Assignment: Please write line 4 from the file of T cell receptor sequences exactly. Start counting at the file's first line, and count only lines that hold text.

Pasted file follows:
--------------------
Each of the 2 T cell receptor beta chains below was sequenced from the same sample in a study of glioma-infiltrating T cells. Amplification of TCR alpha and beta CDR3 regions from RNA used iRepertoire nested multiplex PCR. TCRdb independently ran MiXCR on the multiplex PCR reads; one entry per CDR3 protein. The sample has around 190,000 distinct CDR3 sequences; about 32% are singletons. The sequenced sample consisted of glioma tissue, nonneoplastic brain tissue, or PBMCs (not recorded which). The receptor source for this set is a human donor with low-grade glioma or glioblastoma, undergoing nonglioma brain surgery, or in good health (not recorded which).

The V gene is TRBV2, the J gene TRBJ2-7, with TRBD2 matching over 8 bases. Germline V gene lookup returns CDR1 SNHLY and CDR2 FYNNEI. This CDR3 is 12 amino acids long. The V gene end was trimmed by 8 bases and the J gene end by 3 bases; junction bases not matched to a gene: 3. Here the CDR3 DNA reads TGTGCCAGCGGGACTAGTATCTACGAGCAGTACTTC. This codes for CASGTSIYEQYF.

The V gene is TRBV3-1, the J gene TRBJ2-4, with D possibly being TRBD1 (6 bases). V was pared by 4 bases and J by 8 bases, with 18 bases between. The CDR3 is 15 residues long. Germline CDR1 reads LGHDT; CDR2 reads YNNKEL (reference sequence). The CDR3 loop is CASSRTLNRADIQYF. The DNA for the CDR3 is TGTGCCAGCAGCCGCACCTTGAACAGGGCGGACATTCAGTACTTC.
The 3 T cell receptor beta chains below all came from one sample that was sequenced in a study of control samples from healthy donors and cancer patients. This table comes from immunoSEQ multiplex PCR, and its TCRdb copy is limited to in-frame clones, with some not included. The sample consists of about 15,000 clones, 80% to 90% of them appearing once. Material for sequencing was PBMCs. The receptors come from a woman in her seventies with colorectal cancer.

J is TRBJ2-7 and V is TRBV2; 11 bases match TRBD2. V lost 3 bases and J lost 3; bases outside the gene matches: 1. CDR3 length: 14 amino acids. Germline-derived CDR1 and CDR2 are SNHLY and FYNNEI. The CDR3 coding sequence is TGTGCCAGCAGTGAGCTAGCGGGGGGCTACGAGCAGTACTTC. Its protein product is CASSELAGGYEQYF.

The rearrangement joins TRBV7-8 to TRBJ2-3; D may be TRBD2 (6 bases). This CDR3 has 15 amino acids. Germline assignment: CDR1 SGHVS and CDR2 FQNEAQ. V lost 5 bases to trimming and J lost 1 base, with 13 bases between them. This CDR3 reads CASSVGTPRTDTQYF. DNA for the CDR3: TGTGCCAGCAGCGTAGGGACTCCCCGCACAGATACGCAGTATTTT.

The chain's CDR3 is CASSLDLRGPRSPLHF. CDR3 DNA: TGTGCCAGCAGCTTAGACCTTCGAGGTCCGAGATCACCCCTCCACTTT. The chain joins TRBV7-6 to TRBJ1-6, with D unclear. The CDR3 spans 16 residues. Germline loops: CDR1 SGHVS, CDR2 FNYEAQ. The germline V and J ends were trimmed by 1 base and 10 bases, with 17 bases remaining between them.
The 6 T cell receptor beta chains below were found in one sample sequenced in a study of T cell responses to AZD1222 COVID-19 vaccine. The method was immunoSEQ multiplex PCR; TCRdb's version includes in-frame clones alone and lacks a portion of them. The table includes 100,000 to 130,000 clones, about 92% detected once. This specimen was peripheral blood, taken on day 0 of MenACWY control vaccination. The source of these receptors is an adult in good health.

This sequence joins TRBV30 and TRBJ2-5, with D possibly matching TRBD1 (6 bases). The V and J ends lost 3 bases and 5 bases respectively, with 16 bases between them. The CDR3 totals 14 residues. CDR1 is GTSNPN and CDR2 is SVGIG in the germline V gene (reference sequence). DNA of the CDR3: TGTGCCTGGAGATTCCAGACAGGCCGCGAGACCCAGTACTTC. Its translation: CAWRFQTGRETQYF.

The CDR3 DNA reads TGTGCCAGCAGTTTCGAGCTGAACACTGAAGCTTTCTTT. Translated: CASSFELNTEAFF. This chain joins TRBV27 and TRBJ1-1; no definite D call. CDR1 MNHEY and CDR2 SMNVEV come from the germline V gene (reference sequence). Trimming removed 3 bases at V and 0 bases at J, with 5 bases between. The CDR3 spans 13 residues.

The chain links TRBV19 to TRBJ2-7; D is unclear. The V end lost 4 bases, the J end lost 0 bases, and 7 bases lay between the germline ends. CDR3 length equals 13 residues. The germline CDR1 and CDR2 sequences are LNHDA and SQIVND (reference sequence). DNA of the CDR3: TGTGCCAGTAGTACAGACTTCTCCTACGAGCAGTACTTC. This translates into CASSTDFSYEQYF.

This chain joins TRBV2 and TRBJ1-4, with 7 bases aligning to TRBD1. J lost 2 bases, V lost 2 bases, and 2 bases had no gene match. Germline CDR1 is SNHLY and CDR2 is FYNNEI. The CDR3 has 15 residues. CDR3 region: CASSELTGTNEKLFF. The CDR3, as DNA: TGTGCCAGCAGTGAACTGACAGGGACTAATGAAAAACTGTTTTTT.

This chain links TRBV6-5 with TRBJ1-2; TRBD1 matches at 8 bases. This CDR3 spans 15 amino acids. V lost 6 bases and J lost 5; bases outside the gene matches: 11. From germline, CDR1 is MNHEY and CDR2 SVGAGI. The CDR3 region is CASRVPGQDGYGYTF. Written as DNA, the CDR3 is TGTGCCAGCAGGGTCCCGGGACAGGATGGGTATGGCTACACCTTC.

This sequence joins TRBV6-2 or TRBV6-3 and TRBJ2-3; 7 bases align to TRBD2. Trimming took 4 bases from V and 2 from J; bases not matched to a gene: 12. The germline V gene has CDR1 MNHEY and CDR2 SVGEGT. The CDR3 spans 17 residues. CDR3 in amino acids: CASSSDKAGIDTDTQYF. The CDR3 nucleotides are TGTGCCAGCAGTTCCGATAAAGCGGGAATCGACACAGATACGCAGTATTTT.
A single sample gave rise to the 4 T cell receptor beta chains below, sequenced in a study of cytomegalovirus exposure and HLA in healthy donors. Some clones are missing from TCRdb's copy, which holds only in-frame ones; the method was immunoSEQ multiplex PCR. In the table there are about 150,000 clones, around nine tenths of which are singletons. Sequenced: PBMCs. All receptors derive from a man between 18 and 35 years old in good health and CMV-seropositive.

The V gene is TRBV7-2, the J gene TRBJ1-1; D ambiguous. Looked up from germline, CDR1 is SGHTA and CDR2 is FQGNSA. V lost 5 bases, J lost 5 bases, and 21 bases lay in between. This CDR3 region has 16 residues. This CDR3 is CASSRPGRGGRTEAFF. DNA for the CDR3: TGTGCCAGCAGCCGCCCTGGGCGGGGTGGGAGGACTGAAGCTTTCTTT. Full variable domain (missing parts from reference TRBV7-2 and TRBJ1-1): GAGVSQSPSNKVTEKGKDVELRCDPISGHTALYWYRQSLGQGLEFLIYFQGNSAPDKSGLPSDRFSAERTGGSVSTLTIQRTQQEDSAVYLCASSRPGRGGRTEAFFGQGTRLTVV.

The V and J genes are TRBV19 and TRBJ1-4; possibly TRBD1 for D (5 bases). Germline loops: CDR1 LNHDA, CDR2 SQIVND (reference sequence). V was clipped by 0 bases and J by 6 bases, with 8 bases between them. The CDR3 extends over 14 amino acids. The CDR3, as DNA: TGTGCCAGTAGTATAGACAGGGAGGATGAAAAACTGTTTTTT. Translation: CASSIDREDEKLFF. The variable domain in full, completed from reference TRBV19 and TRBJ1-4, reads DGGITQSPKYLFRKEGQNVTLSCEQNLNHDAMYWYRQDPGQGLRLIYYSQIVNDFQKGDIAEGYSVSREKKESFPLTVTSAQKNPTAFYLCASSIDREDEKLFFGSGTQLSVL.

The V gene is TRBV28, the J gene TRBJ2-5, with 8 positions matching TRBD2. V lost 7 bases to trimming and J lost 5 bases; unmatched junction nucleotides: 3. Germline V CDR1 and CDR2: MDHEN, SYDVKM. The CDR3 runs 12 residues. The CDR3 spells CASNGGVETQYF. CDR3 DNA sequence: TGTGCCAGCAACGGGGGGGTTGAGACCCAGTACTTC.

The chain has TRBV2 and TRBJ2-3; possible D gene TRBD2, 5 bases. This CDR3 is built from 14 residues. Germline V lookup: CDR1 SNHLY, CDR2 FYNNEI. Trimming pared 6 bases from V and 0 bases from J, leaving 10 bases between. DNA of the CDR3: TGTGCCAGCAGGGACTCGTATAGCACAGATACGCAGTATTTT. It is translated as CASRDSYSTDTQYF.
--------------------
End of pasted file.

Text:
The 3 T cell receptor beta chains below all came from one sample that was sequenced in a study of control samples from healthy donors and cancer patients. This table comes from immunoSEQ multiplex PCR, and its TCRdb copy is limited to in-frame clones, with some not included. The sample consists of about 15,000 clones, 80% to 90% of them appearing once. Material for sequencing was PBMCs. The receptors come from a woman in her seventies with colorectal cancer.